I have situated my most recent work in the development of a language suitable for a debris object-afterlife in outer space. This language, or voice, carries the aura of the electromagnetic signals present when the object took part in, or functioned as an operating system in Earth’s Lower Orbit (LEO). Now absent of function, these debris objects can share an expanded and discursive vocabulary of radio waves and electromagnetic signals. Here, the objects’ voice mirrors its circumstance, moving as a disenchanted body through obstruction, then gone again into quiet entropic submission.
LEO is populated with over 20,000 trackable objects -a byproduct of man’s existence. This planetary midden traces a linear global narrative of technological advancements and failures from the 20th century to present day. Much of the debris comes from rocket stages, defunct satellites, and past object to object collisions. In orbit, we can find everything from solar panels, a lost bag of tools, to a sea of microscopic flakes of paint.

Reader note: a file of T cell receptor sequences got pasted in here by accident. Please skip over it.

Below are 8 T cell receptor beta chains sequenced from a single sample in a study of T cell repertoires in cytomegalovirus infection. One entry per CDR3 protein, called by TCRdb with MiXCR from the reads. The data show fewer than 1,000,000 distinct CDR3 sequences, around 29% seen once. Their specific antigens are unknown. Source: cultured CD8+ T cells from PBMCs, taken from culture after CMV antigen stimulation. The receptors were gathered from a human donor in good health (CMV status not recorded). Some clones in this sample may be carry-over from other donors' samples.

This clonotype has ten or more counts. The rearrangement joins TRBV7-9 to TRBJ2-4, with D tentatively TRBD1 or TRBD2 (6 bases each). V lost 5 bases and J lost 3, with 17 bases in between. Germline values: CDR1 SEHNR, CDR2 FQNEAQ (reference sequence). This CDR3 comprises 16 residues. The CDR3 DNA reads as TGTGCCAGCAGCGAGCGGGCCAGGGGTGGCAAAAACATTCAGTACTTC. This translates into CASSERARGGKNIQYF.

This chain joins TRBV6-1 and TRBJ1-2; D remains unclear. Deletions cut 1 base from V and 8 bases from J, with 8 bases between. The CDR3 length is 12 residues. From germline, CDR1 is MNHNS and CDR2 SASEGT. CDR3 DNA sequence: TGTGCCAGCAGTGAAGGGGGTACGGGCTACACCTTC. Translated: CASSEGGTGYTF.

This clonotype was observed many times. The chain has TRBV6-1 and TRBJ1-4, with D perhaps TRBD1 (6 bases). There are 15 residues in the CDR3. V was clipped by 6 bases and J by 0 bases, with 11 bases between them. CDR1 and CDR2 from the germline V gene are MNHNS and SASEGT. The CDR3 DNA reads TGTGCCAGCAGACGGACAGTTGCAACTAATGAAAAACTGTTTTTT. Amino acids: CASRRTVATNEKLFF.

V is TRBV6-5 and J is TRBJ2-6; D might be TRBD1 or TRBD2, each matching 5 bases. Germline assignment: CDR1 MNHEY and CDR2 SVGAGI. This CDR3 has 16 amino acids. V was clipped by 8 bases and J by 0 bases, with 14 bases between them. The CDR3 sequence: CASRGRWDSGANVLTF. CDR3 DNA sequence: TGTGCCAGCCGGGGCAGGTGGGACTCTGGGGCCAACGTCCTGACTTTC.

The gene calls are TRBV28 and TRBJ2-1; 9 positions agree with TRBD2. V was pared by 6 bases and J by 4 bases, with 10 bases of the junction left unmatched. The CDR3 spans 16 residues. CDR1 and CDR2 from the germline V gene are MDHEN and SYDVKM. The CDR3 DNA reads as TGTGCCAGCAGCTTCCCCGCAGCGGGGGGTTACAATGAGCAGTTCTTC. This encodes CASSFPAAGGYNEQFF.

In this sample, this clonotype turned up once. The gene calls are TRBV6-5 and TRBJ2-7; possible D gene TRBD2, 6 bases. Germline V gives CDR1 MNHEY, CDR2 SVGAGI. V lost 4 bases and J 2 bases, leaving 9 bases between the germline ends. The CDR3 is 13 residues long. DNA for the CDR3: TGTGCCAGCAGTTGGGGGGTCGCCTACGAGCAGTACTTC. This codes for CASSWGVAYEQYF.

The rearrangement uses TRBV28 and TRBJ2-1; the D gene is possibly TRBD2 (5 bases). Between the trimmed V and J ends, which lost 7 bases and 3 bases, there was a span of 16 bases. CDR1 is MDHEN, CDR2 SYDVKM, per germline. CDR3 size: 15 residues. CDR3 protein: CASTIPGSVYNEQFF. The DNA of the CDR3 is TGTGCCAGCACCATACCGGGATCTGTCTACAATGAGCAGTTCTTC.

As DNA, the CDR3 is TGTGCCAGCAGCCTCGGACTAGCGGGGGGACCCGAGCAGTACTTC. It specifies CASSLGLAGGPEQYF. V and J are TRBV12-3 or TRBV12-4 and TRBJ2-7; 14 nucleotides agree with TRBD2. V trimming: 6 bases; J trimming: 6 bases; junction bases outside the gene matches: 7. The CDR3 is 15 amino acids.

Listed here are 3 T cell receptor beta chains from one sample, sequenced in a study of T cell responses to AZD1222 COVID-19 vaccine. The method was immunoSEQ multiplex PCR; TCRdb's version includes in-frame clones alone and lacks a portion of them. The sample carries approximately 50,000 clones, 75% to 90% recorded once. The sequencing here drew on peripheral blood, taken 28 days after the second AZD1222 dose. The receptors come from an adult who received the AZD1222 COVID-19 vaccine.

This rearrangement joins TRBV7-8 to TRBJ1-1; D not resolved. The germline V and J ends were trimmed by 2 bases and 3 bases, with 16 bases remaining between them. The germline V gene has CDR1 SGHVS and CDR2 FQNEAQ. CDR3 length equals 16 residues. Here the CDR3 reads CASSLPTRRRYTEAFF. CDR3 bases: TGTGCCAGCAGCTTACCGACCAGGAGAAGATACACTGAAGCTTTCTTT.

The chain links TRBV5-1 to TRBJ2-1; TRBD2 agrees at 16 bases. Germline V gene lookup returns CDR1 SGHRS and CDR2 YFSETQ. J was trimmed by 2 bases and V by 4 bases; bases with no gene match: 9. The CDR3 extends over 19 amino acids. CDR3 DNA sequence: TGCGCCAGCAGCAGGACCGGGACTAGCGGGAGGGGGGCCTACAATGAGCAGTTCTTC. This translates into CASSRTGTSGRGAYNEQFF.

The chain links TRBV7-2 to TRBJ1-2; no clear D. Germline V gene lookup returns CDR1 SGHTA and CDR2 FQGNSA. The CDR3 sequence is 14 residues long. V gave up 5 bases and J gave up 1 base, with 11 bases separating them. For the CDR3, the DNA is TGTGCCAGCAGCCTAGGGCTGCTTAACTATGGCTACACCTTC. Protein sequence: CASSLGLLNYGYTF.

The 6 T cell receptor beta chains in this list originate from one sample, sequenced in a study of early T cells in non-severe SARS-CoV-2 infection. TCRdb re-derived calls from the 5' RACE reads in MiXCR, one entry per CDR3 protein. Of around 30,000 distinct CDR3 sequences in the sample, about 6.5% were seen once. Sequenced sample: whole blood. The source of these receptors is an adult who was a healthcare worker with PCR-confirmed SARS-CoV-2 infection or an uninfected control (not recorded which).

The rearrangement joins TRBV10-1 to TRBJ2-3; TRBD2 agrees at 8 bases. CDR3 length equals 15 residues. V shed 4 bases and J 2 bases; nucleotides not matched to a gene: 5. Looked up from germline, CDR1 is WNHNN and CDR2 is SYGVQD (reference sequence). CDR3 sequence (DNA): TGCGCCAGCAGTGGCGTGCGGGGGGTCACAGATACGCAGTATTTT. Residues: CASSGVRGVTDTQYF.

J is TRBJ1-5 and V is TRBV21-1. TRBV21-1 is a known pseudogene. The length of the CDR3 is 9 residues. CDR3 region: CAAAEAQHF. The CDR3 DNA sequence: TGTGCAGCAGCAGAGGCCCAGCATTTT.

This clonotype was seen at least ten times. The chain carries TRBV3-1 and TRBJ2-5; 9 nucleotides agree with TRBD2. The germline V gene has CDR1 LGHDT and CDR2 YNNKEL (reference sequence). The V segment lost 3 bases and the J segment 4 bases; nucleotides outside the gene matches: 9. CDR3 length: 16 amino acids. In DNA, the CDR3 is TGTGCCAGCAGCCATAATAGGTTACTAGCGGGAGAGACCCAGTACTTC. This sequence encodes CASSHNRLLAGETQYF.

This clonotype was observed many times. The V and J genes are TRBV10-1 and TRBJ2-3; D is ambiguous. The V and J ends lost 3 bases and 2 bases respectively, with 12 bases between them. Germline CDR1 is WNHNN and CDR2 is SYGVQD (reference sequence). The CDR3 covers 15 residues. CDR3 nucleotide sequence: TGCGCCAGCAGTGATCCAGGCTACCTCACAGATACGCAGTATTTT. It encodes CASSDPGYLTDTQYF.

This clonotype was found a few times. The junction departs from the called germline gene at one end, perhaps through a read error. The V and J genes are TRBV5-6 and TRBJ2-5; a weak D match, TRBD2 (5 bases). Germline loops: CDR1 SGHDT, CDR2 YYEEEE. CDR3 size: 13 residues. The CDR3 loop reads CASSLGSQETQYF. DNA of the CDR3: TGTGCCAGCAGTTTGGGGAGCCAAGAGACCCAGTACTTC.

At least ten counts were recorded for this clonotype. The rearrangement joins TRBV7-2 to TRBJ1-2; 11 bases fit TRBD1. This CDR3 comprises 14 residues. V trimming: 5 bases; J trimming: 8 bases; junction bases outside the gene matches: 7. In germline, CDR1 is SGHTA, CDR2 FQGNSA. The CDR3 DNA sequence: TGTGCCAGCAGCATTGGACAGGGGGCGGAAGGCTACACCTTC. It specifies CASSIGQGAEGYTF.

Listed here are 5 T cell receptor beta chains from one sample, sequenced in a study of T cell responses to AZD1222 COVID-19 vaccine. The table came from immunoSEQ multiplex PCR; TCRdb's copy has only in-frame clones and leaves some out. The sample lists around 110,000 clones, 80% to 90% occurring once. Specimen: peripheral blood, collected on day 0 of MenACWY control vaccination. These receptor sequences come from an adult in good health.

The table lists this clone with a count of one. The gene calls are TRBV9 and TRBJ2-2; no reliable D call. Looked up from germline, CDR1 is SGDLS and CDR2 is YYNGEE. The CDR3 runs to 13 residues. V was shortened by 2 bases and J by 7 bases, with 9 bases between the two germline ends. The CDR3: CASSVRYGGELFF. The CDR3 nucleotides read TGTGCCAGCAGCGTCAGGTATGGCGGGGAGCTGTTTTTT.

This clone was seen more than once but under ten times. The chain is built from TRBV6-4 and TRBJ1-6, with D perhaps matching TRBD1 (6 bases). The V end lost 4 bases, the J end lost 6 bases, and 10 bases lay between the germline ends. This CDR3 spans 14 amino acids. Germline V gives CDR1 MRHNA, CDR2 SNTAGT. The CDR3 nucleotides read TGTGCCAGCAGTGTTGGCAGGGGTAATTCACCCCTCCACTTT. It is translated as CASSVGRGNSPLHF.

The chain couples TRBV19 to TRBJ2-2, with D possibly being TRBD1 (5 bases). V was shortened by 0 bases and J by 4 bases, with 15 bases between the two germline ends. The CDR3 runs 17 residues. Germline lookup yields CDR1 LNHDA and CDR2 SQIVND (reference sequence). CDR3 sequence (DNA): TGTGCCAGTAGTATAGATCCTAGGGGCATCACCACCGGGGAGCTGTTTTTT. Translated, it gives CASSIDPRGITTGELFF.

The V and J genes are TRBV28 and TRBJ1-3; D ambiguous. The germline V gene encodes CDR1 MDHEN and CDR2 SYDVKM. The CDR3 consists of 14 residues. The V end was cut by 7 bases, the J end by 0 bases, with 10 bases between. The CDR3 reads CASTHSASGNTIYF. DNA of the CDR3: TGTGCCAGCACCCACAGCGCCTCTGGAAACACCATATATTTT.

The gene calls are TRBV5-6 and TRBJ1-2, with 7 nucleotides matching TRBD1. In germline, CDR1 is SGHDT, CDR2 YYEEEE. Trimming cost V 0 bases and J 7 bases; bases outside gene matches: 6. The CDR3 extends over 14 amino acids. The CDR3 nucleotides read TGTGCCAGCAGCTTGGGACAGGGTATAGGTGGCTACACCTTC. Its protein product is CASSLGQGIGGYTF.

Material objects that people produce are more often intentional and are imbued with some kind of agency. In orbit, the debris changes form and abandons previous relationships. These objects move in specific response to shifts in the parameters of their orbital existence, as well as to each other. “A nonequilibrium wakes them up and introduces a coherence quite foreign to equilibrium.” Like a Lorentz model, the initial trajectory of the orbiting debris object becomes uncertain through successive shifts and collisions. Whatever the number of transformations, we never return to the original orbital state. An entropic irreversibility emerges from this debris object instability and with that, a possibility to listen and see an ever expanding language of probability and discourse.
Currently I am building an audio visual system, comprised of space junk. I have situated my work and research in the identification of these objects, their physical transformation, and in the dreaming of a language suitable for the objects afterlife.
Past works in developing project:
1. Nightflight: Acra, NY 42° N x 74° W ; TRT 40 min ; Time of recordings 22:00
2. Anatomy of a Collision: Elsewhere, Brooklyn 40° N, 73° W ; TRT varies; Time of recordings 22:00-24:00